A pilot-project is training thousands of citizens in Loulé how to use a defibrillator in hopes of improving the chances of survival of people suffering from heart attacks in the borough.
Developed by the Algarve Biomedical Centre (ABC) and the National Medical Emergency Institute (INEM) with the help of Loulé Council, the project has already trained 1,700 people to use “automatic external defibrillators and adequately carry out basic life support measures.”
This is how it will work: a digital app and platform will be created specifically for the project which will feature information on where each trained citizen is. This will allow authorities to call on the help of “whoever is closest” to the victim at the time. The plan is for the citizen to assist the victim until medical emergency teams arrive.
The formal agreement between the entities involved was signed last Friday in Loulé.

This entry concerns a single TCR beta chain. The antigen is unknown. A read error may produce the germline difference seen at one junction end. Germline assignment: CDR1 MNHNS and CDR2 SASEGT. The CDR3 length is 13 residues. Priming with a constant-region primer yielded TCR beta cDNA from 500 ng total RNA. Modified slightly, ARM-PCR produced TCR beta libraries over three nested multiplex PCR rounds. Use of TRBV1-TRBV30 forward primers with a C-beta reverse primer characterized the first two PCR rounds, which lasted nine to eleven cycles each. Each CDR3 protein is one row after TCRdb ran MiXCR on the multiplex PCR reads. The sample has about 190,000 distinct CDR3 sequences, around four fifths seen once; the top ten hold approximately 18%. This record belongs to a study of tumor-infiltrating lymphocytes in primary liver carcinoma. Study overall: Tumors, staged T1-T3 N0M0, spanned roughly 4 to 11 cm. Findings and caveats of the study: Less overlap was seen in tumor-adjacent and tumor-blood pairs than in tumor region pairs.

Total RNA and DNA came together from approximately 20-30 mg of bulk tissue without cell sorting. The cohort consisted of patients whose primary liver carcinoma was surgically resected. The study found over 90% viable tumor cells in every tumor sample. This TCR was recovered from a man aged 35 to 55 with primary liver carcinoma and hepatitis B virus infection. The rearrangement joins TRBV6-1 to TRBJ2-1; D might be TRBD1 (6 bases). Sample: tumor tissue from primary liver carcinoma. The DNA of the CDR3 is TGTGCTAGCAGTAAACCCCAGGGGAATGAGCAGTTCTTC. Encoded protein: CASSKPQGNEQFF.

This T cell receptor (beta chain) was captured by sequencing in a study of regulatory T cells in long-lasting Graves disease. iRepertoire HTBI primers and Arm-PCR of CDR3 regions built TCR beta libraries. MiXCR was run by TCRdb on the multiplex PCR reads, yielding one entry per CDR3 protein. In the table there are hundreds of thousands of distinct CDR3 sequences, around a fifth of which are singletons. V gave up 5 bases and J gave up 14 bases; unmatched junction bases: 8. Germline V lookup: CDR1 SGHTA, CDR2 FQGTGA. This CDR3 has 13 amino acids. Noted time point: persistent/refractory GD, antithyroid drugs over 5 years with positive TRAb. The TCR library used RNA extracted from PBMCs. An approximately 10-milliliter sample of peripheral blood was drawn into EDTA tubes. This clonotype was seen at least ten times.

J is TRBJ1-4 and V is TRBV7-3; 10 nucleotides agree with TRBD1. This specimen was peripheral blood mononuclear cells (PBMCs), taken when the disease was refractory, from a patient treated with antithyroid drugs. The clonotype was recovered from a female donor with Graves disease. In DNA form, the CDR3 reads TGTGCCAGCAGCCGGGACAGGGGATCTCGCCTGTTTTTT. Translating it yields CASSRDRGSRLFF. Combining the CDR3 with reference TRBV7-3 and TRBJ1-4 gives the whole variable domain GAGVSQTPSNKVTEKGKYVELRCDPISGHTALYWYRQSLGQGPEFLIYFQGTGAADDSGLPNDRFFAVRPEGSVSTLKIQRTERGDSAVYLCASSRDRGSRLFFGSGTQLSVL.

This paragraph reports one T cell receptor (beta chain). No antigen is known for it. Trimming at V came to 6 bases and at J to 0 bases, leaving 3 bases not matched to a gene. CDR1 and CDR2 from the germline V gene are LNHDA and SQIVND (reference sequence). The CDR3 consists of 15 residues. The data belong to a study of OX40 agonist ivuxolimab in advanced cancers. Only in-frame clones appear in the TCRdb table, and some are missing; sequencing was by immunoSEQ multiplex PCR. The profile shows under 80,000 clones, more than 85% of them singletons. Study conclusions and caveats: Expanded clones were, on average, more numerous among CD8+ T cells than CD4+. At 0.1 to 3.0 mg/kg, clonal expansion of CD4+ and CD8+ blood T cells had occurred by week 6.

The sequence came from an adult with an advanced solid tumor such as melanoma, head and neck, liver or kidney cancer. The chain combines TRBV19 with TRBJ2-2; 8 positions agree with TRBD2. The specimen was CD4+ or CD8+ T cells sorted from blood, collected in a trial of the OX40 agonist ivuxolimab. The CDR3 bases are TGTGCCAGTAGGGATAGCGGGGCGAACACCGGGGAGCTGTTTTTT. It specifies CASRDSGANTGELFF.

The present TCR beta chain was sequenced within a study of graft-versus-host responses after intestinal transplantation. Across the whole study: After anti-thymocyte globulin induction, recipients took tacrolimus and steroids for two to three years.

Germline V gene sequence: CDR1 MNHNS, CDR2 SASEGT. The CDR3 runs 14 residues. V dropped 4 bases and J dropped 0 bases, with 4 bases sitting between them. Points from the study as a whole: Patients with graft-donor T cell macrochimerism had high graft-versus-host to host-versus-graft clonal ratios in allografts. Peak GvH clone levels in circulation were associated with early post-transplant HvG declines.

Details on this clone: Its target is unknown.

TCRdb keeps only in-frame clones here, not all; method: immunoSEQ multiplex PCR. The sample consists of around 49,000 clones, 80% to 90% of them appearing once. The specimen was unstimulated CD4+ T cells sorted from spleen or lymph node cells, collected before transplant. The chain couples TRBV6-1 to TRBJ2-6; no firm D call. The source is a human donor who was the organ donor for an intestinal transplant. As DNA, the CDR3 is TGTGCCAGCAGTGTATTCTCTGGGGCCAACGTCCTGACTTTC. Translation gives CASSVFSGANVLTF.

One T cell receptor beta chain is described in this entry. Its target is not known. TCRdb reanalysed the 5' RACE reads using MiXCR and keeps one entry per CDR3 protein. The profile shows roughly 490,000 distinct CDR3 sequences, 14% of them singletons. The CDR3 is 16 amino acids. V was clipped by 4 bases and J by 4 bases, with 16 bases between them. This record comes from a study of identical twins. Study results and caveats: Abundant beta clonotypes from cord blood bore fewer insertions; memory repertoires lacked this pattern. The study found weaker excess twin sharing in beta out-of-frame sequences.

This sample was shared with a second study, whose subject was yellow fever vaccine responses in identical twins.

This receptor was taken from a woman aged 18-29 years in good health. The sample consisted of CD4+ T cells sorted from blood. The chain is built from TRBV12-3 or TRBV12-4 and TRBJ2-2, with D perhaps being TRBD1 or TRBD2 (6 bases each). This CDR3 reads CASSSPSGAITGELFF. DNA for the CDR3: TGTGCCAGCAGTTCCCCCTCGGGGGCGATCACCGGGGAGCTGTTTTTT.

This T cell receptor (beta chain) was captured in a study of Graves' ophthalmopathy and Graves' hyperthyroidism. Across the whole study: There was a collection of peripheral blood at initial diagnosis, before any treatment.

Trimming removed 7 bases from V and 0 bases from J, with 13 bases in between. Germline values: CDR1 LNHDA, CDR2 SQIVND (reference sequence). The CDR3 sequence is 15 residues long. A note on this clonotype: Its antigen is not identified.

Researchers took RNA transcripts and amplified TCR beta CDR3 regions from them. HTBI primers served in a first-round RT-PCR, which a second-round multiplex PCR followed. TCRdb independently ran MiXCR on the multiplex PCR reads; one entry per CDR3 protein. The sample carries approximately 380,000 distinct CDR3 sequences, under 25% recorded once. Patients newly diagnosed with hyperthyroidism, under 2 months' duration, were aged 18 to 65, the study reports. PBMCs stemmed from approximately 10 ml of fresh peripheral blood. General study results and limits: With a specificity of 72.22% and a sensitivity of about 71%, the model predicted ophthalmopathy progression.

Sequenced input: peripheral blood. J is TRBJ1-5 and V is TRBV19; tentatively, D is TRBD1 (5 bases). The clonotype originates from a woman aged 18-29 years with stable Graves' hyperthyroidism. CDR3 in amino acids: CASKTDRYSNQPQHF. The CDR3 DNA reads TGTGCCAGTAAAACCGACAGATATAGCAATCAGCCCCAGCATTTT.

As the president of ABC points out, “the first minutes during cardiac arrests are essential.”
“In terms of the impact (the project will have), there are 1,500 cases of sudden death per year, which means that if we have a success rate of 10%, we will save 150 per year. If we have a success rate of 20%, that’s 300 people saved,” Nuno Marques told Lusa news agency.
So far, 1,700 people have been trained although the goal is to train up to 5,000 in Loulé.
Fifty-six defibrillators have been set up throughout the borough, mostly in “the inland and mountainous areas” of the borough where INEM vehicles will take “longest to arrive.” The goal is to purchase another 70 soon.
ABC was responsible for training people and is developing the app and platform to “link the various parts. Said Marques, it will be a “completely innovative” response “never before created anywhere in the world.”
Marques added that the project is expected to be “completely operational” within two months, with the plan being to eventually expand it to the rest of the Algarve. Later, “INEM can also see how it can be implemented nationally,” he said.
If all goes according to plan, the project could turn the Algarve into “one of the safest regions in Europe” in terms of cardiac emergencies.
By MICHAEL BRUXO